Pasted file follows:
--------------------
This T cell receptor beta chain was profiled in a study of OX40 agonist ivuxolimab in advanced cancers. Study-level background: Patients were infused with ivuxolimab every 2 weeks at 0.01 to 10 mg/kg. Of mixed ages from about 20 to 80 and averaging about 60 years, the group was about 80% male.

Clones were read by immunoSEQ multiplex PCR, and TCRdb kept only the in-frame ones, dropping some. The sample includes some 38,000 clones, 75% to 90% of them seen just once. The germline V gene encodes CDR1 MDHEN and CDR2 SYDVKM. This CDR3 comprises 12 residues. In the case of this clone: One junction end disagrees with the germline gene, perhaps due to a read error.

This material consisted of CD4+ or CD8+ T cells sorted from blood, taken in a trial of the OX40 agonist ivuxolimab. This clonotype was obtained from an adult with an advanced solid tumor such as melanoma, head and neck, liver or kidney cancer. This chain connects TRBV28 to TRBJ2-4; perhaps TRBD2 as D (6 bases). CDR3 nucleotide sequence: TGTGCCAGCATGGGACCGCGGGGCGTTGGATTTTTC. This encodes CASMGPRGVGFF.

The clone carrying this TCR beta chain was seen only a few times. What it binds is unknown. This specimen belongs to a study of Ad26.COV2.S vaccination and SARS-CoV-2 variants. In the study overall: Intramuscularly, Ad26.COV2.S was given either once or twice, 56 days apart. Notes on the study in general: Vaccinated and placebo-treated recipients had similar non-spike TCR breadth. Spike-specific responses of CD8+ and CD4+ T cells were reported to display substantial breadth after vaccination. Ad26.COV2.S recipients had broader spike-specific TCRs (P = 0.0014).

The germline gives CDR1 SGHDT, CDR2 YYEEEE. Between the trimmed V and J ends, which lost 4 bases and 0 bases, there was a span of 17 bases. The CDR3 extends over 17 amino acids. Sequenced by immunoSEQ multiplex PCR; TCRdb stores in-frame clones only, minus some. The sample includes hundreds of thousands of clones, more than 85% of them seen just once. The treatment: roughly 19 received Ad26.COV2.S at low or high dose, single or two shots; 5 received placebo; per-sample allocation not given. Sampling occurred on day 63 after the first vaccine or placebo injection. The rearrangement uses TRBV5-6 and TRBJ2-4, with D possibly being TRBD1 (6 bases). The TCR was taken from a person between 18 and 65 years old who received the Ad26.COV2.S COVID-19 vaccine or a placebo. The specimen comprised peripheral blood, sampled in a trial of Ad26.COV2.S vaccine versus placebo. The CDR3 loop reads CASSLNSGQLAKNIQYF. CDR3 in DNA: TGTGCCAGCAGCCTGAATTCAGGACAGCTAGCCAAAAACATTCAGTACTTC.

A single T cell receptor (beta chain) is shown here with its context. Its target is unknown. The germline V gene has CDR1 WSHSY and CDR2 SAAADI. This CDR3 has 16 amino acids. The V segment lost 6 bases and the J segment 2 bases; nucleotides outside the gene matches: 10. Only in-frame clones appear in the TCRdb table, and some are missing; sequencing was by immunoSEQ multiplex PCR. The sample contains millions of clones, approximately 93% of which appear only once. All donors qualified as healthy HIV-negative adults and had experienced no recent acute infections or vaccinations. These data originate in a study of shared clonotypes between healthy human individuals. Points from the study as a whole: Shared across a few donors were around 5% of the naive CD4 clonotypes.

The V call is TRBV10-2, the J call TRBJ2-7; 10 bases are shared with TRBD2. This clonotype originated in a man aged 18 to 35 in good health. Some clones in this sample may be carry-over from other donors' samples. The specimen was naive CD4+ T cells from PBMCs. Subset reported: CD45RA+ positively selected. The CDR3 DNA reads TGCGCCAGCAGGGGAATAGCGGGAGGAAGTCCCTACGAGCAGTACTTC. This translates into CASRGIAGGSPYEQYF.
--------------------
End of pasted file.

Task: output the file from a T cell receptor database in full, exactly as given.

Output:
This T cell receptor beta chain was profiled in a study of OX40 agonist ivuxolimab in advanced cancers. Study-level background: Patients were infused with ivuxolimab every 2 weeks at 0.01 to 10 mg/kg. Of mixed ages from about 20 to 80 and averaging about 60 years, the group was about 80% male.

Clones were read by immunoSEQ multiplex PCR, and TCRdb kept only the in-frame ones, dropping some. The sample includes some 38,000 clones, 75% to 90% of them seen just once. The germline V gene encodes CDR1 MDHEN and CDR2 SYDVKM. This CDR3 comprises 12 residues. In the case of this clone: One junction end disagrees with the germline gene, perhaps due to a read error.

This material consisted of CD4+ or CD8+ T cells sorted from blood, taken in a trial of the OX40 agonist ivuxolimab. This clonotype was obtained from an adult with an advanced solid tumor such as melanoma, head and neck, liver or kidney cancer. This chain connects TRBV28 to TRBJ2-4; perhaps TRBD2 as D (6 bases). CDR3 nucleotide sequence: TGTGCCAGCATGGGACCGCGGGGCGTTGGATTTTTC. This encodes CASMGPRGVGFF.

The clone carrying this TCR beta chain was seen only a few times. What it binds is unknown. This specimen belongs to a study of Ad26.COV2.S vaccination and SARS-CoV-2 variants. In the study overall: Intramuscularly, Ad26.COV2.S was given either once or twice, 56 days apart. Notes on the study in general: Vaccinated and placebo-treated recipients had similar non-spike TCR breadth. Spike-specific responses of CD8+ and CD4+ T cells were reported to display substantial breadth after vaccination. Ad26.COV2.S recipients had broader spike-specific TCRs (P = 0.0014).

The germline gives CDR1 SGHDT, CDR2 YYEEEE. Between the trimmed V and J ends, which lost 4 bases and 0 bases, there was a span of 17 bases. The CDR3 extends over 17 amino acids. Sequenced by immunoSEQ multiplex PCR; TCRdb stores in-frame clones only, minus some. The sample includes hundreds of thousands of clones, more than 85% of them seen just once. The treatment: roughly 19 received Ad26.COV2.S at low or high dose, single or two shots; 5 received placebo; per-sample allocation not given. Sampling occurred on day 63 after the first vaccine or placebo injection. The rearrangement uses TRBV5-6 and TRBJ2-4, with D possibly being TRBD1 (6 bases). The TCR was taken from a person between 18 and 65 years old who received the Ad26.COV2.S COVID-19 vaccine or a placebo. The specimen comprised peripheral blood, sampled in a trial of Ad26.COV2.S vaccine versus placebo. The CDR3 loop reads CASSLNSGQLAKNIQYF. CDR3 in DNA: TGTGCCAGCAGCCTGAATTCAGGACAGCTAGCCAAAAACATTCAGTACTTC.

A single T cell receptor (beta chain) is shown here with its context. Its target is unknown. The germline V gene has CDR1 WSHSY and CDR2 SAAADI. This CDR3 has 16 amino acids. The V segment lost 6 bases and the J segment 2 bases; nucleotides outside the gene matches: 10. Only in-frame clones appear in the TCRdb table, and some are missing; sequencing was by immunoSEQ multiplex PCR. The sample contains millions of clones, approximately 93% of which appear only once. All donors qualified as healthy HIV-negative adults and had experienced no recent acute infections or vaccinations. These data originate in a study of shared clonotypes between healthy human individuals. Points from the study as a whole: Shared across a few donors were around 5% of the naive CD4 clonotypes.

The V call is TRBV10-2, the J call TRBJ2-7; 10 bases are shared with TRBD2. This clonotype originated in a man aged 18 to 35 in good health. Some clones in this sample may be carry-over from other donors' samples. The specimen was naive CD4+ T cells from PBMCs. Subset reported: CD45RA+ positively selected. The CDR3 DNA reads TGCGCCAGCAGGGGAATAGCGGGAGGAAGTCCCTACGAGCAGTACTTC. This translates into CASRGIAGGSPYEQYF.